In Brief

Looking at Stephen peering into his cracked mirror, Mulligan exclaims, "The rage of Caliban at not seeing his face in a mirror... If Wilde were only alive to see you!" He is alluding to the preface to The Picture of Dorian Gray (1891), where Oscar Wilde defines two great movements in 19th century literature in terms of the reactions of the reading public: “The nineteenth century dislike of Realism is the rage of Caliban seeing his own face in a glass. / The nineteenth century dislike of Romanticism is the rage of Caliban not seeing his own face in a glass.”

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Wilde’s meaning seems clear enough: the benighted bourgeois are like Caliban, the anti-hero of Shakespeare’s The Tempest who resists Prospero's civilizing influences. When realistic art accurately imitates humanity in all its imperfection—the extreme form was "naturalism" as practiced by Émile Zola and other late 19th century writers—middle-class readers are outraged by an ugliness that they understand all too well. But when romantic art presents avant-garde visions of what humanity might be, they howl in protest at having no ability to relate to it.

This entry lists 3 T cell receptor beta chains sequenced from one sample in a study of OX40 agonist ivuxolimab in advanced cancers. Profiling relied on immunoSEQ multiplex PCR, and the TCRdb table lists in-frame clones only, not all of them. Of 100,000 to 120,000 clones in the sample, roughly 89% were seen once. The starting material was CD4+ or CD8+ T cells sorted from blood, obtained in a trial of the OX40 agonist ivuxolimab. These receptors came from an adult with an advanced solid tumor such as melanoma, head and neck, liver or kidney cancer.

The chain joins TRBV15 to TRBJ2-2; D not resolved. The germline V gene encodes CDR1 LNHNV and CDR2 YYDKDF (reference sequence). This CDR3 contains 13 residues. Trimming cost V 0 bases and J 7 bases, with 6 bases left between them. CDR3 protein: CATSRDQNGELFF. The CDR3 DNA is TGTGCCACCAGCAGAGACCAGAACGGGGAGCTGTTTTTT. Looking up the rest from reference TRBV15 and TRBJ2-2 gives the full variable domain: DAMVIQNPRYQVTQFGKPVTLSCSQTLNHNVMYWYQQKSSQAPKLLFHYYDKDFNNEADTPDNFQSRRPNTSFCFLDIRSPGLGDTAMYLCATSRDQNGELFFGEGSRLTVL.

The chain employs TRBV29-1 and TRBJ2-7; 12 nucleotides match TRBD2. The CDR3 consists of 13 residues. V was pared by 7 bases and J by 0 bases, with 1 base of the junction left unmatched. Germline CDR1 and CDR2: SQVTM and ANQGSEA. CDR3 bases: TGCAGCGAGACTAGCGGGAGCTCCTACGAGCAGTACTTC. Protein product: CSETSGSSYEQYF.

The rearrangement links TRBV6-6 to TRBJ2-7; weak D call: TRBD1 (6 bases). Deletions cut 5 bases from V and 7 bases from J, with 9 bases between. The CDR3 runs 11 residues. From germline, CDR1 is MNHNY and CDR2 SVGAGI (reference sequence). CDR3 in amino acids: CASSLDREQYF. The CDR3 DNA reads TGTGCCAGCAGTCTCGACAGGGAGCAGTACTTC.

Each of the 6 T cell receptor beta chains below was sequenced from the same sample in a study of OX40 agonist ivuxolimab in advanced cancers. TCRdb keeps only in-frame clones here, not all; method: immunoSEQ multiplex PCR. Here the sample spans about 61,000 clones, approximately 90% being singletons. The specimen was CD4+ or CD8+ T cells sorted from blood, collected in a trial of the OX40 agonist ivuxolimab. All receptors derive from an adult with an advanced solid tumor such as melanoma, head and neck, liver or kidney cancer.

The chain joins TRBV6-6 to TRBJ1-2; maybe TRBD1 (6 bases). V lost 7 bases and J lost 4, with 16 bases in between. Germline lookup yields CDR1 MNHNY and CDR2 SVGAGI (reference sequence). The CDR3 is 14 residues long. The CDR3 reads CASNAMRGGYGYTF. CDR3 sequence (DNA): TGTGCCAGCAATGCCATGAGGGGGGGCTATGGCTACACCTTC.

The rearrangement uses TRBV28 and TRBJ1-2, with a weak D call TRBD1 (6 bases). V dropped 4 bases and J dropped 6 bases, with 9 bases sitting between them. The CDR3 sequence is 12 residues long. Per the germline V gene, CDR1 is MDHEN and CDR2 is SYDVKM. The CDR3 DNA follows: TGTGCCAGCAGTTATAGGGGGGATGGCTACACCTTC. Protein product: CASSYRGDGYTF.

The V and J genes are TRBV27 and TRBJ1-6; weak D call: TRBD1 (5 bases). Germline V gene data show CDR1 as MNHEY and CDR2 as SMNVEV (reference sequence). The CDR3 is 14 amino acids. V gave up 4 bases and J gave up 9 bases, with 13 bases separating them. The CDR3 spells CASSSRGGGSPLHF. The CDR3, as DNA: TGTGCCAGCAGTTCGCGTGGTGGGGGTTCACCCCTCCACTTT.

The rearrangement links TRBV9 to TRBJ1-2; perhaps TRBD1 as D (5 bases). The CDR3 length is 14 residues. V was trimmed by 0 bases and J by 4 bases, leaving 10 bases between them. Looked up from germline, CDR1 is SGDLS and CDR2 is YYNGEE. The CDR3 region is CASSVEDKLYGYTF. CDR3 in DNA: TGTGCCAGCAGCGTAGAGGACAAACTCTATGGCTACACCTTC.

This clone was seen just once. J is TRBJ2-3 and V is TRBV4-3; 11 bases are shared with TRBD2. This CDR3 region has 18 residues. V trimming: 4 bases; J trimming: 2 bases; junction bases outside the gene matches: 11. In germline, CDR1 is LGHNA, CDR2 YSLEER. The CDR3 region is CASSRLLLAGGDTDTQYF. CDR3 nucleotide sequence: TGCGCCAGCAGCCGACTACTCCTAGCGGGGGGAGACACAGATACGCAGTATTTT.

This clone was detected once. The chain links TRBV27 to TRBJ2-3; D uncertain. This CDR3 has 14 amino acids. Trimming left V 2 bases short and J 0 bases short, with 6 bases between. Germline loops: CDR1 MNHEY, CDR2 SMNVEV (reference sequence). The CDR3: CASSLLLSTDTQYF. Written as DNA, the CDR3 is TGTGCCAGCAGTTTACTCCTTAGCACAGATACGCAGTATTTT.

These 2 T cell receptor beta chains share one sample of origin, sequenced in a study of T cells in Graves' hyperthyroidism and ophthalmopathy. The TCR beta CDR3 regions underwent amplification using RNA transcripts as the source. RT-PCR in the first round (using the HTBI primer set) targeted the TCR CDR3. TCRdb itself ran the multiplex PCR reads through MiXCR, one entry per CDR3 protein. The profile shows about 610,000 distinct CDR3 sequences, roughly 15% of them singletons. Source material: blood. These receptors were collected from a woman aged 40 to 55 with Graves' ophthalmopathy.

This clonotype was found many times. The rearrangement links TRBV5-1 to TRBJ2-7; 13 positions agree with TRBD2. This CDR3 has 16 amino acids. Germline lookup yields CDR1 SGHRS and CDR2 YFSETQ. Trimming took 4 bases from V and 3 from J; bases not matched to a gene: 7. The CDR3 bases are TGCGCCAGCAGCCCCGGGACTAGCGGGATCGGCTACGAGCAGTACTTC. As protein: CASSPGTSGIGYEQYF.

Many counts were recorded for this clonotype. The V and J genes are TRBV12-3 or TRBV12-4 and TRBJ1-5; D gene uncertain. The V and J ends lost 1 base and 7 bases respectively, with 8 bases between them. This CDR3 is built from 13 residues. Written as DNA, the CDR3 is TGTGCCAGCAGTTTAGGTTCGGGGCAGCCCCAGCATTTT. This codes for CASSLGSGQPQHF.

But Stephen is himself a romantic artist. Why should Mulligan compare him to the critics of such art?  He probably intends no exact analogy but is merely playing with the implicit contrast between external reality and subjective experience: Stephen is appalled by his appearance in the mirror because it corresponds so poorly to his internal self-conception. If so, then Mulligan is only stating in his own way what Stephen has already thought about himself, using Robert Burns rather than Wilde as a touchstone: “As he and others see me. Who chose this face for me?

JH 2011
Oscar Wilde, photograph taken in 1882 by Napoleon Sarony. Source: Wikimedia Commons.